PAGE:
Under *H*_{0}: **θ**_{2}=**θ**_{2,0}, (18) has mean 0 and variance , where **C**_{n} is the variance–covariance matrix of e_{n}. A test of *H*_{0}: **θ**_{2}=**θ**_{2,0} could be based on the test statistic

- (20)

An argument along the lines of the score test shows that the optimal choice of is given by , giving rise to the *C*(α) test statistic of Neyman (1959):

- (21)

###### 3.2.1.2. *Estimating function: non-score function*

Suppose that

- (25)

where denotes convergence in distribution, *N*_{L} refers to the *L*-variate Gaussian distribution, and is non-singular.

The entities and can be replaced by and , respectively, without changing the asymptotic distribution of (29). The parameter vector **θ**_{0} can be replaced by a restricted moment estimator under *H*_{0}: **θ**_{2}=**θ**_{2,0} (see Section 2.2). The test statistic, obtained by replacing , , and **θ**_{0} in (29) by , , and , respectively, is given by

- (30)

##### 3.2.2. Remarks and extensions

Observe that, to test restrictions on the parameter vector **θ**_{2}, **θ**_{2} need not be estimated, saving computation time and avoiding computational issues which may arise in the estimation of unrestricted models with correlated statistics or without homogeneity assumptions.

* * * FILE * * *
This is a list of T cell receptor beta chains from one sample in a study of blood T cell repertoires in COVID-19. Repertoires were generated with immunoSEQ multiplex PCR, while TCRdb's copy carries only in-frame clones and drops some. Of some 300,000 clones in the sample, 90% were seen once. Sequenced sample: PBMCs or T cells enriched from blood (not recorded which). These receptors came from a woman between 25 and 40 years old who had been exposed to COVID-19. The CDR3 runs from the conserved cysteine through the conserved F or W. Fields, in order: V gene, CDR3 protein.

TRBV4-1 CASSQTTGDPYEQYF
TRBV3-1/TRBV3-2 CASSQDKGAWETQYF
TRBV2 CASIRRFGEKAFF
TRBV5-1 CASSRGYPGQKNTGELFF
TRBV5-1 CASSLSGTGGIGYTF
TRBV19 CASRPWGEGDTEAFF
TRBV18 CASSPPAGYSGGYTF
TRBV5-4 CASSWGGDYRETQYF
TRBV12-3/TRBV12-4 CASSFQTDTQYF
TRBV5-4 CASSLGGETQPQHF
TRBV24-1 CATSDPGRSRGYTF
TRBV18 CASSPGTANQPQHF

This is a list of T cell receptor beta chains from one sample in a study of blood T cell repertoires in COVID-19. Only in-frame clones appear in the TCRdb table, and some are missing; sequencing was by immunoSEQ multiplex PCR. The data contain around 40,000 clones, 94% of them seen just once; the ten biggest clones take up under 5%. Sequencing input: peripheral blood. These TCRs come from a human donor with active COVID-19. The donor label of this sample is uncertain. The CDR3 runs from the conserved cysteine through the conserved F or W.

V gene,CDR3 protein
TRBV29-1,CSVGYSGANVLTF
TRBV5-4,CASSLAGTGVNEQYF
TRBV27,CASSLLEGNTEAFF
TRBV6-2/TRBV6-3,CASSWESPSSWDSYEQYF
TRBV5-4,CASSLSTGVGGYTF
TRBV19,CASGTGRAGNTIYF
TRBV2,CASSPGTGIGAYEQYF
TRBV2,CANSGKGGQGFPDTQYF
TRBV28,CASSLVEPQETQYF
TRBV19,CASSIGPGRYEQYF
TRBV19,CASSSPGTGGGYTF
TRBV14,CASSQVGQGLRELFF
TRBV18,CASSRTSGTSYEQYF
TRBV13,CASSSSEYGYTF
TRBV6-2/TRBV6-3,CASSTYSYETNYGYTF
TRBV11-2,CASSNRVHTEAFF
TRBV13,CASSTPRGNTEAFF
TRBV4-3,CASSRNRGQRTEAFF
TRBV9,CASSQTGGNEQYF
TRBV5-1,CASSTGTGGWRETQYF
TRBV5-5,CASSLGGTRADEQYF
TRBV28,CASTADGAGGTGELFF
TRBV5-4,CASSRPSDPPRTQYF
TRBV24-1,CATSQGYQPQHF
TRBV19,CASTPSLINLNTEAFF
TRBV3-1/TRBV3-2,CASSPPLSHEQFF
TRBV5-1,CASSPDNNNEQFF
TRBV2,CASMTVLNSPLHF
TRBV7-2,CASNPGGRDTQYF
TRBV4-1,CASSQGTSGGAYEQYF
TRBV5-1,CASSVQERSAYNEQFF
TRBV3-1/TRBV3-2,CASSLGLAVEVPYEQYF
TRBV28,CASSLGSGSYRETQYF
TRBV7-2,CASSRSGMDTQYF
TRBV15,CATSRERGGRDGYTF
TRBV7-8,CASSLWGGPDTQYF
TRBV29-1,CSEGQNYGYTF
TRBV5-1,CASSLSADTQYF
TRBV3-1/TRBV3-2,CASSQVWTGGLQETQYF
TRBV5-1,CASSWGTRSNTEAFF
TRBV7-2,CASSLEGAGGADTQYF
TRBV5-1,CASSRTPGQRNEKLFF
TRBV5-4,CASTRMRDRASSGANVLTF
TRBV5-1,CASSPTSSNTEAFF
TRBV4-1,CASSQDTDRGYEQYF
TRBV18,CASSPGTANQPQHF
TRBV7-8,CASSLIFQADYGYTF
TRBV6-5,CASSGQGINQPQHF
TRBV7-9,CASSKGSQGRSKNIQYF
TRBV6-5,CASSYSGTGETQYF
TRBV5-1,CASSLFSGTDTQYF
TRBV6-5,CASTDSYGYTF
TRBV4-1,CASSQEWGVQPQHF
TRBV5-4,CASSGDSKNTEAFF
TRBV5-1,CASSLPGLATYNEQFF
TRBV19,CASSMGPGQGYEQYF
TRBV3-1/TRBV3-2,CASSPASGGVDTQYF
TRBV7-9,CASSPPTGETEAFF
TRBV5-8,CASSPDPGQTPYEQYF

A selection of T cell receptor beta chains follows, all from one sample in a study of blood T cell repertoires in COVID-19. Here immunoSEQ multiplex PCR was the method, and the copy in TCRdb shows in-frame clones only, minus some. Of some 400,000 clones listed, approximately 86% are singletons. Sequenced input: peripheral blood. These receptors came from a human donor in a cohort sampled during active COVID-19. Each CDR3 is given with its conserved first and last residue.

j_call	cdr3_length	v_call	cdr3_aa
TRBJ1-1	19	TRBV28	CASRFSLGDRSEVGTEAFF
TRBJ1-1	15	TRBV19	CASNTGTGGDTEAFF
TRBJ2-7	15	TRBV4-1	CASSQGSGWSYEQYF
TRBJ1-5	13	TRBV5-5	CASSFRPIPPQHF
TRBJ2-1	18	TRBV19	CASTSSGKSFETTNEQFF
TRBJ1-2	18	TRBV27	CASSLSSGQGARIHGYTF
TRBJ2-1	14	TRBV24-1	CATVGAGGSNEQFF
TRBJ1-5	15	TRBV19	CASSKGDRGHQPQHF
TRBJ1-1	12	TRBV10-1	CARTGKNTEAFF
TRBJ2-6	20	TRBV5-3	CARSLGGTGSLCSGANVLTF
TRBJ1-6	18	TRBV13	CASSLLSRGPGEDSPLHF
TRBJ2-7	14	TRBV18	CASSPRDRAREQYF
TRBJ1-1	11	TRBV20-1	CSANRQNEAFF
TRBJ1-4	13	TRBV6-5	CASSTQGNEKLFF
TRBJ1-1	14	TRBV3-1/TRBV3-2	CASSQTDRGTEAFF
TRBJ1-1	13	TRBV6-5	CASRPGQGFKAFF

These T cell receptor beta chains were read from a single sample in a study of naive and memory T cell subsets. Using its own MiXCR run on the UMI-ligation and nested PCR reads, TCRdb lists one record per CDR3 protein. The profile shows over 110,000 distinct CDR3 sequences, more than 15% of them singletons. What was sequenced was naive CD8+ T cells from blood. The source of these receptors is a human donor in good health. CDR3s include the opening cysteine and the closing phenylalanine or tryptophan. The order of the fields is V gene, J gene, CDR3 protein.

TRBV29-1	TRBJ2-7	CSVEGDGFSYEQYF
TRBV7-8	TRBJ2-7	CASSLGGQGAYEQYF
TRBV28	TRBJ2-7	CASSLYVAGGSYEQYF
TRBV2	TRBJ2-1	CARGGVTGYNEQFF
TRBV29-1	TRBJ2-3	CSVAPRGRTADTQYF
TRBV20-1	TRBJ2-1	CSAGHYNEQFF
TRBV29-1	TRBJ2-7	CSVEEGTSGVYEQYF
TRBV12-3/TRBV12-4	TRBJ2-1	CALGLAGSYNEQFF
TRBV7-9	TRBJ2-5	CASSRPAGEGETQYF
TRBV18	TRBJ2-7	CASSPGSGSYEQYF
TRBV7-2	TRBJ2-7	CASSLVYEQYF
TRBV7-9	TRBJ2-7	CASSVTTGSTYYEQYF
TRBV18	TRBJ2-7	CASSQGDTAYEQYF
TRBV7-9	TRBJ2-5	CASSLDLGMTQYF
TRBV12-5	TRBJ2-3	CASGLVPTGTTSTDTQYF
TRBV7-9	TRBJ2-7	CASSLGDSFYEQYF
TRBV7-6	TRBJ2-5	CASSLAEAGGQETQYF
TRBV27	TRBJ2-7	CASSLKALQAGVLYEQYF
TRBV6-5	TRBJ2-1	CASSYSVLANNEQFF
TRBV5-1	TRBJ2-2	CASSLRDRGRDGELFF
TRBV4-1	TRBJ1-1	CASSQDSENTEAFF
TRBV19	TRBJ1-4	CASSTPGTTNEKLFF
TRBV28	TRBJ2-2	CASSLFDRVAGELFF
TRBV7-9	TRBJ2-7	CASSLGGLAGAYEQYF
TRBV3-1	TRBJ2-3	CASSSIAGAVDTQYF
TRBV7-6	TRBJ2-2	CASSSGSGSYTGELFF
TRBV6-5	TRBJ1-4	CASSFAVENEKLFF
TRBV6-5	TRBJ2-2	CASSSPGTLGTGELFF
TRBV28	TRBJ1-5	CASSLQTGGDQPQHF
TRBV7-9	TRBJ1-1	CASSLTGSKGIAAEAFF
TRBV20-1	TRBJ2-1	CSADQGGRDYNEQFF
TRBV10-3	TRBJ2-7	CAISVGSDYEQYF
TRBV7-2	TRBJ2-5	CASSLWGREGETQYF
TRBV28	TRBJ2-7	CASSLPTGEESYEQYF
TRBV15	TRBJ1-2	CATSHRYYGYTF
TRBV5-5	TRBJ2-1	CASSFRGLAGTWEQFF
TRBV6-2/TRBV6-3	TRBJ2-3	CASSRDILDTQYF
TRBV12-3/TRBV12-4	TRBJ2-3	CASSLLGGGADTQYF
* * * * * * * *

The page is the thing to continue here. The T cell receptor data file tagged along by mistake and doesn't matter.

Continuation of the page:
If **θ**_{2} (and therefore b_{n} and ) is a scalar, then (30) can be used both in its quadratic form, as presented above, and in its corresponding linear form,

- (31)

The linear form is convenient when one-sided one-parameter tests are desired. The minus sign in (31) facilitates the interpretation in the sense that, if u_{2} denotes the statistic corresponding to the parameter **θ**_{2} and its conditional expectations given **X** (*t*_{1}) =**x** (*t*_{1}) are increasing functions of **θ**_{2}, then, by the definition of g_{n} in (8), **θ**_{2}−**θ**_{2,0} > 0 is associated with positive values of (31). By (27), the asymptotic distribution of (31) under *H*_{0}: **θ**_{2}=**θ**_{2,0} is standard Gaussian.

Furthermore, tests with *R* > 1 degrees of freedom can be complemented with one-degree-of-freedom tests, testing the restrictions one by one; two-sided one-parameter tests can be based on the test statistic C_{n}, while one-sided one-parameter tests can be based on the test statistic D_{n}. It is convenient to compute the one-parameter test statistics by using the simulations under the null hypothesis of the multi-parameter test, requiring no additional, time-consuming simulations. If the null hypothesis of the multi-parameter test is true, such one-parameter test statistics are computed correctly. Otherwise, they are computed incorrectly, but one can take them as an informal indication of where the model deviates from the null hypothesis of the multi-parameter test, without requiring additional, time-consuming simulations.